Getting older but not feeling old

Jill Ballard of Randolph Township, a community of about 500 residents in southeast Minnesota, says one of the positives of aging is having the time to more fully embrace life. “Having time to explore new things, volunteer, enjoy my family and teach fifth-grade church school is the best part about getting older,” says Jill. “The children are motivating and amazing.”

Of course, aging does not come without challenges. For Jill, loss of loved ones is the hardest part about getting older. As a primary caregiver for her late husband, who died from Alzheimer’s, and a long-distance caregiver for her parents, Jill explained that, “Adjusting to losing those you love and finding your old self again after years of caregiving is challenging.” Today, Jill is a facilitator for an Alzheimer’s support group in honor of her husband.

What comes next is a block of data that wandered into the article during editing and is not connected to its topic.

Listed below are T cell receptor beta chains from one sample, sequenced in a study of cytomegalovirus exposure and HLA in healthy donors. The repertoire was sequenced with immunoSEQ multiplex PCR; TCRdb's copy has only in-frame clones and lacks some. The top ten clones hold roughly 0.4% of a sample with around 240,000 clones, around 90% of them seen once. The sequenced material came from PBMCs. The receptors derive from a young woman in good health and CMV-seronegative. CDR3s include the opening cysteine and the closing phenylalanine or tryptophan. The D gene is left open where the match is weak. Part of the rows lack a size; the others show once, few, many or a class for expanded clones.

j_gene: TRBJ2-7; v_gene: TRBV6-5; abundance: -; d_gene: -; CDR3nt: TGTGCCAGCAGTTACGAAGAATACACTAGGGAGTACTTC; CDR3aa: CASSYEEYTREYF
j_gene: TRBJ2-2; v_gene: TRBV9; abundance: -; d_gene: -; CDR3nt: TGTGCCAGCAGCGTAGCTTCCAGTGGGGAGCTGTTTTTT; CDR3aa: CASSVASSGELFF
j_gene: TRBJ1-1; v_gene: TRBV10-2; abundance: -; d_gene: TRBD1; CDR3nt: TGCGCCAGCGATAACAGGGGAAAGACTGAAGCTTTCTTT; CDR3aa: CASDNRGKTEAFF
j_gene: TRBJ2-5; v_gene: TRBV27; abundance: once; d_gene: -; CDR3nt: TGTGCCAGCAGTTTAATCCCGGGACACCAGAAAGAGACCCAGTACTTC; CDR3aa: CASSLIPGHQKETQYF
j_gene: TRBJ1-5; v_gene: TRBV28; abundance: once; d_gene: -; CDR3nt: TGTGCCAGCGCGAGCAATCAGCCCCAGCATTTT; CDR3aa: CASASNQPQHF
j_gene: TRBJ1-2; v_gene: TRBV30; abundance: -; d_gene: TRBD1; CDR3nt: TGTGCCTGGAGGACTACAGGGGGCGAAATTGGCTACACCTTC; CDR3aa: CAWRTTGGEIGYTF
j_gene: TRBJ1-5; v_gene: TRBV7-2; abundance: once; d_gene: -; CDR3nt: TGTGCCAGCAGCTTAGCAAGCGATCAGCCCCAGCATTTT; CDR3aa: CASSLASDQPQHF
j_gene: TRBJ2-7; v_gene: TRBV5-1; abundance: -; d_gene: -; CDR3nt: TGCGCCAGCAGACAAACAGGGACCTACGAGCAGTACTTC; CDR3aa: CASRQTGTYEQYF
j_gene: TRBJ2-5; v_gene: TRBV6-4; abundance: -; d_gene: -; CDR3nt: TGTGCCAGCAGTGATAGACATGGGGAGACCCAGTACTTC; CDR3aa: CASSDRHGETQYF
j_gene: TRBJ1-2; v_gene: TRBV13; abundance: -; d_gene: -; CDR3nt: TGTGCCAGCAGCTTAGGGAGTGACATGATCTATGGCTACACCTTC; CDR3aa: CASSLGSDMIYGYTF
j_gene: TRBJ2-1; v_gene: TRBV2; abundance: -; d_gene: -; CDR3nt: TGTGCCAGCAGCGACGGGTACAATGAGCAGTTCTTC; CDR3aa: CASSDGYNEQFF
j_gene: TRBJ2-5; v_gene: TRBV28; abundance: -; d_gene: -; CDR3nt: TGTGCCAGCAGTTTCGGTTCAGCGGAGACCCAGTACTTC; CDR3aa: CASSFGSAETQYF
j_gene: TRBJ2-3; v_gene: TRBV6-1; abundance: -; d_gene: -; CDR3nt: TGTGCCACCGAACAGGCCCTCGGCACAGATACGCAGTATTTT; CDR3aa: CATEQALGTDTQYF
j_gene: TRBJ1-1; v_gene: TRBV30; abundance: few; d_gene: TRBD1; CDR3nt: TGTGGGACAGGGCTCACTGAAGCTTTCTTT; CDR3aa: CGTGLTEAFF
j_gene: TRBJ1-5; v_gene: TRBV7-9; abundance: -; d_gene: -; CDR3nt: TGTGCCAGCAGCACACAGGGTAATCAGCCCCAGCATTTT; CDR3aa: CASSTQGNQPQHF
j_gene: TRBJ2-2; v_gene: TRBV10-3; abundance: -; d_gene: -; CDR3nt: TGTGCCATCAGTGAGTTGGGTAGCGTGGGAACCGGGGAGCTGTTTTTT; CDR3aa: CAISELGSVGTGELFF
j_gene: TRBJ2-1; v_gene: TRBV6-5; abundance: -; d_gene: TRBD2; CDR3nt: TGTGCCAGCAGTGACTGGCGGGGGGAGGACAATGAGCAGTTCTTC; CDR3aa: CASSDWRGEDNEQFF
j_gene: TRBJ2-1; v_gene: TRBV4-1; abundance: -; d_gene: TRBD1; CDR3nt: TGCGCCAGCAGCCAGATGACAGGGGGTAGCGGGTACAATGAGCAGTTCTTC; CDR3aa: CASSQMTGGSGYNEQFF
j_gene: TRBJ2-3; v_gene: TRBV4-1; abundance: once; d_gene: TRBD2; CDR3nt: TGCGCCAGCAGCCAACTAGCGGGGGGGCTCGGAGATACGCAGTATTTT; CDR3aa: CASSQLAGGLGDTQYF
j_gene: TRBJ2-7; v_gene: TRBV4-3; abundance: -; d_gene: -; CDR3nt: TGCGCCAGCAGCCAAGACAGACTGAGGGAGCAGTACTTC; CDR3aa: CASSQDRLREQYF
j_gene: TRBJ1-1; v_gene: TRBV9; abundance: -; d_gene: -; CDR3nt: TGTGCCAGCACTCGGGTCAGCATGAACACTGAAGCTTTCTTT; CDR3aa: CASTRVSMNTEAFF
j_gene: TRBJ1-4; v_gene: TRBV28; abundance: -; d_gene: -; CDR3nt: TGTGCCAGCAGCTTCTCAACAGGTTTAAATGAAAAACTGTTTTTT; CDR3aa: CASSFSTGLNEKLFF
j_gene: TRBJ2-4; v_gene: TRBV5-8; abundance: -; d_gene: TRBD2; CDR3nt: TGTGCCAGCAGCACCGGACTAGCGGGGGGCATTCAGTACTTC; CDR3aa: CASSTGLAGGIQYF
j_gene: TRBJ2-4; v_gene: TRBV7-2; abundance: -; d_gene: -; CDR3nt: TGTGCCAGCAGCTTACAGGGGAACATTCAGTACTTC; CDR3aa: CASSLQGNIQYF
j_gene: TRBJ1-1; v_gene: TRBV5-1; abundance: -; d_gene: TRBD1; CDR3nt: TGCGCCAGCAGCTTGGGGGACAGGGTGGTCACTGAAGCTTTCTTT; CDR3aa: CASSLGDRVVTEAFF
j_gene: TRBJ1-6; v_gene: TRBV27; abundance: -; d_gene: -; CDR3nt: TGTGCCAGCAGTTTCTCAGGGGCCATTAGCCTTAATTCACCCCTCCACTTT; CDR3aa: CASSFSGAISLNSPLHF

Yet, elders should know that they don’t have to face these challenges alone. Jill believes that senior care issues should matter to all Minnesotans because we’re stronger as a society, and we all benefit when we help meet the needs of our oldest citizens and learn from them. “The loss of talent and their contributions will be lost to multiple generations if we don’t care and respect our aging population,” says Jill.

Jill does not want people to fear aging, saying, “You don’t feel old. Your soul and mind still feel like dancing! It is never too late to learn new things and help others on their life journeys!”

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